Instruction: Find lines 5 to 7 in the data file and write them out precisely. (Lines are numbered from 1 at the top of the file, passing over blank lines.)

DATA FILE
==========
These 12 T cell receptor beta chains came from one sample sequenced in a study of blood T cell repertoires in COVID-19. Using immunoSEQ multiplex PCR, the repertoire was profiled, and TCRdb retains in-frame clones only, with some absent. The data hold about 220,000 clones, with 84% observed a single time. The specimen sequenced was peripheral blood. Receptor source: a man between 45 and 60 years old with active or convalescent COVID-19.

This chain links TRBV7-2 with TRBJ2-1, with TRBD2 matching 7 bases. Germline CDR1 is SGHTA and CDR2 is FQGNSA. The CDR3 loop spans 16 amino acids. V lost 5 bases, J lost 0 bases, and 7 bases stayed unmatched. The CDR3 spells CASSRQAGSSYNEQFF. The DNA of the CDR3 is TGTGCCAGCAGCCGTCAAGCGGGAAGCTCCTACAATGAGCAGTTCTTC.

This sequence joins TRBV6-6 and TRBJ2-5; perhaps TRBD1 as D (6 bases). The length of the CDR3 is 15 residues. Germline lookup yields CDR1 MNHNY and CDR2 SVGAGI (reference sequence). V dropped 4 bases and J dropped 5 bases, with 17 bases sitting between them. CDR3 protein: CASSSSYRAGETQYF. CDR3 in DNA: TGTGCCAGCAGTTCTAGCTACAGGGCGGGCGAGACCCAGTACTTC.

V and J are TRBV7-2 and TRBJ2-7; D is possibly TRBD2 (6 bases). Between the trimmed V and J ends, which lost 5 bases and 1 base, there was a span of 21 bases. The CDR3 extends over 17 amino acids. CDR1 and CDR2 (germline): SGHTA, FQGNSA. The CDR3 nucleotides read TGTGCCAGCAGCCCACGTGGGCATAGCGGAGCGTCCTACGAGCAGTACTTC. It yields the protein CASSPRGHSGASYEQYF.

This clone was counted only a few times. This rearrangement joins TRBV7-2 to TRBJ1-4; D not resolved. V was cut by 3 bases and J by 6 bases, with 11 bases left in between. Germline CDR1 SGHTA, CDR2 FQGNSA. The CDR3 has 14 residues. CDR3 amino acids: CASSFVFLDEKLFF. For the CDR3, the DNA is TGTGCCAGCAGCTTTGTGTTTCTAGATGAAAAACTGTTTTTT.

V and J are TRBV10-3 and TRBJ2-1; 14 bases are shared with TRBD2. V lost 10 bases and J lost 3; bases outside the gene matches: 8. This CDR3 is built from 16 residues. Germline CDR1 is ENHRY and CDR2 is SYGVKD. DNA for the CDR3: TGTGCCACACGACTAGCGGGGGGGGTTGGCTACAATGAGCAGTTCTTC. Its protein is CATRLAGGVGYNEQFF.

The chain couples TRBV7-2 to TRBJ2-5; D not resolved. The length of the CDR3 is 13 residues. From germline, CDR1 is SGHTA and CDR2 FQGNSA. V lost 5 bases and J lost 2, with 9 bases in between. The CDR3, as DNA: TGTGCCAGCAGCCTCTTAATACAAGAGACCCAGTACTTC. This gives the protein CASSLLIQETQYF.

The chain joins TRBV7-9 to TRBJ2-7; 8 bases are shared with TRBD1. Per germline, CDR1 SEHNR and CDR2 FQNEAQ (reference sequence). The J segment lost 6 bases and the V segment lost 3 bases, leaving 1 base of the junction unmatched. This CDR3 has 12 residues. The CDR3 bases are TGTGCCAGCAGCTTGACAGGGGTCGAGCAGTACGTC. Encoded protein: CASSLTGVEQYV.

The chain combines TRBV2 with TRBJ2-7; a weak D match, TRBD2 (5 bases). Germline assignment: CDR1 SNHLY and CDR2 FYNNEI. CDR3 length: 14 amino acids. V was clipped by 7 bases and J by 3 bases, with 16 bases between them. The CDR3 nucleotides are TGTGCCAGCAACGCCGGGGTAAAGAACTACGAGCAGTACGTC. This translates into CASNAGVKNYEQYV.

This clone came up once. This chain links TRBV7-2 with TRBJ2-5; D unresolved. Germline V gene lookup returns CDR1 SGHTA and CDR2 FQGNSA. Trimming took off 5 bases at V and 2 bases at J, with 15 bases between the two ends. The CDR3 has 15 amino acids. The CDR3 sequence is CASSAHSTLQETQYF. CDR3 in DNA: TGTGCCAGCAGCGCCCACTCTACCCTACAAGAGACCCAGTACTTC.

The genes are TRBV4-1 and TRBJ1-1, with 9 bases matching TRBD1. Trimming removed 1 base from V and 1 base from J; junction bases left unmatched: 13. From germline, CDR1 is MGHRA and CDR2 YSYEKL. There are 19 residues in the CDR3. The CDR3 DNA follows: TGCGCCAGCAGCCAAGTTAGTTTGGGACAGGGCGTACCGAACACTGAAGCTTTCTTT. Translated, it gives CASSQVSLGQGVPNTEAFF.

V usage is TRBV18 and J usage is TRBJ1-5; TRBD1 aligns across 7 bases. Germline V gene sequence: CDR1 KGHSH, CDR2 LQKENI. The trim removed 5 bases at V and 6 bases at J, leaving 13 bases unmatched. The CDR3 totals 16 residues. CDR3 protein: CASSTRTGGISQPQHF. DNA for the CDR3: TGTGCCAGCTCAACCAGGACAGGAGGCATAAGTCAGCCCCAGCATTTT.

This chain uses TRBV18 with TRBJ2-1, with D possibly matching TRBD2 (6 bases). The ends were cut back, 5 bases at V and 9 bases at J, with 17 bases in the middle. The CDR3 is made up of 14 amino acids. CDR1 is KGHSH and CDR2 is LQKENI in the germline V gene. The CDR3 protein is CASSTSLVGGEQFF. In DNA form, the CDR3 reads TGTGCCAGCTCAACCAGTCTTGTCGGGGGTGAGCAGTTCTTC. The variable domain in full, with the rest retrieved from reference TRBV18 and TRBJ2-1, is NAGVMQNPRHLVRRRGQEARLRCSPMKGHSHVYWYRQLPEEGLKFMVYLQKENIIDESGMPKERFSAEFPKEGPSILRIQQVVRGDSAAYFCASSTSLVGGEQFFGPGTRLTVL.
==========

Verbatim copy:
This clone was counted only a few times. This rearrangement joins TRBV7-2 to TRBJ1-4; D not resolved. V was cut by 3 bases and J by 6 bases, with 11 bases left in between. Germline CDR1 SGHTA, CDR2 FQGNSA. The CDR3 has 14 residues. CDR3 amino acids: CASSFVFLDEKLFF. For the CDR3, the DNA is TGTGCCAGCAGCTTTGTGTTTCTAGATGAAAAACTGTTTTTT.

V and J are TRBV10-3 and TRBJ2-1; 14 bases are shared with TRBD2. V lost 10 bases and J lost 3; bases outside the gene matches: 8. This CDR3 is built from 16 residues. Germline CDR1 is ENHRY and CDR2 is SYGVKD. DNA for the CDR3: TGTGCCACACGACTAGCGGGGGGGGTTGGCTACAATGAGCAGTTCTTC. Its protein is CATRLAGGVGYNEQFF.

The chain couples TRBV7-2 to TRBJ2-5; D not resolved. The length of the CDR3 is 13 residues. From germline, CDR1 is SGHTA and CDR2 FQGNSA. V lost 5 bases and J lost 2, with 9 bases in between. The CDR3, as DNA: TGTGCCAGCAGCCTCTTAATACAAGAGACCCAGTACTTC. This gives the protein CASSLLIQETQYF.